Tsuba is the hand-guard of the Japanese sword. High-class Samurai wore his Katana sword with its beautiful sword mountings such as Tsuba. Tsuba’s front design tends to be more decorative as this part was often seen by other Samurais when he was walking on the streets.
Why is it that the sword mounting was important for Samurai?
The sword mountings of the Japanese sword have many kinds of decorations such as handguards (Tsuba), sword hilt (Menuki), pommel (Fuchi Kashira). The Japanese sword worked as a weapon and as an object to show who he was. For example, it shows their personalities and beliefs. You could say that it is like decorations for smartphones today. We recommend you zoom in on the pictures of the sword fittings. When you do so, you can see the skill of Japanese metal engraving techniques. They are mainly made of iron and copper with inlays of gold, silver, and bronze. When it comes to handguard (Tsuba), each one has a different outline and weight. These sword fittings that have lived with Japanese swords of the same age might be worth as much as the Japanese swords. They are inconspicuous parts of the Japanese sword. Nevertheless, if you are knowledgeable or particular about it, you will become a connoisseur of the Samurai.
Authentication Paper: NTHK Kanteisho Certificate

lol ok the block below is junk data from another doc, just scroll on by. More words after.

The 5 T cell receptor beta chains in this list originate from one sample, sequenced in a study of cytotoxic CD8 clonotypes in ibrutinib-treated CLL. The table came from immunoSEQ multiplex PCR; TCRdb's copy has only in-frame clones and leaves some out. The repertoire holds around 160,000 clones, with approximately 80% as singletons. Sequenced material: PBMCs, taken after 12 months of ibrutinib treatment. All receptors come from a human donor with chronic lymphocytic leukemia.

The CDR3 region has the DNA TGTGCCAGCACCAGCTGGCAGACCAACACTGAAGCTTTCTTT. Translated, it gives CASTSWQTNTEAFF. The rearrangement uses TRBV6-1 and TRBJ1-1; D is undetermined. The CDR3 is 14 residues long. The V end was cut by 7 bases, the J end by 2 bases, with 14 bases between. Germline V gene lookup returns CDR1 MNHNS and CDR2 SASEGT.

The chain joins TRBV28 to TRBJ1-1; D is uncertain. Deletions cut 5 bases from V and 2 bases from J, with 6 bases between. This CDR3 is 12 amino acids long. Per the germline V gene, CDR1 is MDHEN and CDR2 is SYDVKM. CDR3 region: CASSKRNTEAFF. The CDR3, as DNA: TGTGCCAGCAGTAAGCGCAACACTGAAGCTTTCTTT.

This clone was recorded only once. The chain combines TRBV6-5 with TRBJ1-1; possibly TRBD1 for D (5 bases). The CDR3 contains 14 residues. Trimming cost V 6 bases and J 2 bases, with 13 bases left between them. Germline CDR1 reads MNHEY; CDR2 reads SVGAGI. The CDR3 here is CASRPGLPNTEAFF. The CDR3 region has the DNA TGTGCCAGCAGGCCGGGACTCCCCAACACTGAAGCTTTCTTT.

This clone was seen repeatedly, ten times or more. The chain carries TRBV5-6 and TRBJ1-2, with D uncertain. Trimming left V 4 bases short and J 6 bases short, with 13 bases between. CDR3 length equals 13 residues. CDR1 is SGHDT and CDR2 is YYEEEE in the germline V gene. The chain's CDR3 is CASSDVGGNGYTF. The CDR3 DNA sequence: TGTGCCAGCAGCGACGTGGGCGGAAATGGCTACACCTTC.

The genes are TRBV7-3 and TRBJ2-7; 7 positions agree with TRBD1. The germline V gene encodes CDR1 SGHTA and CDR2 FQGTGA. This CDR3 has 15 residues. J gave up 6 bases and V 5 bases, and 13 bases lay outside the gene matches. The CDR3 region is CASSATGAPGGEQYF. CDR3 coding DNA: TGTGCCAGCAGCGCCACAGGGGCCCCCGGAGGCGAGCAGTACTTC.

NTHK, also known as NPO Nihon Touken Hozon Kai, is the oldest organization for sword authentication of Japanese swords in modern times. It was established in 1889 during the post-Samurai era. They authenticated the Tsuba on Feb 19th in the 5th year of Reiwa (2023). The purchaser will receive this original certificate as well. We can also translate what is written into English and make a PDF file for your record if you request.
Samurai Museum is located in Tokyo, Japan, exhibiting antique artifacts related to the Samurai history. Samurai Museum Shop is the place for those who are interested in Japanese culture and craftsmanship. We deal with antique Samurai swords/armor, traditional crafts made in Japan and so on.
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We normally ship via EMS (Express Mail Service) provided by Japan Post. It usually takes at least 5-14 days to deliver the package after you place an order. Time of delivery is estimated as accurately as possible by the carrier but does not take into account any delays beyond our control such as by inclement weather, post office holiday seasons.
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*Please keep in mind that due to the spread of COVID-19, there might be possible delays in delivery. If you like to make sure if EMS shipping is available to your country, please contact us.
【How to make sure the condition】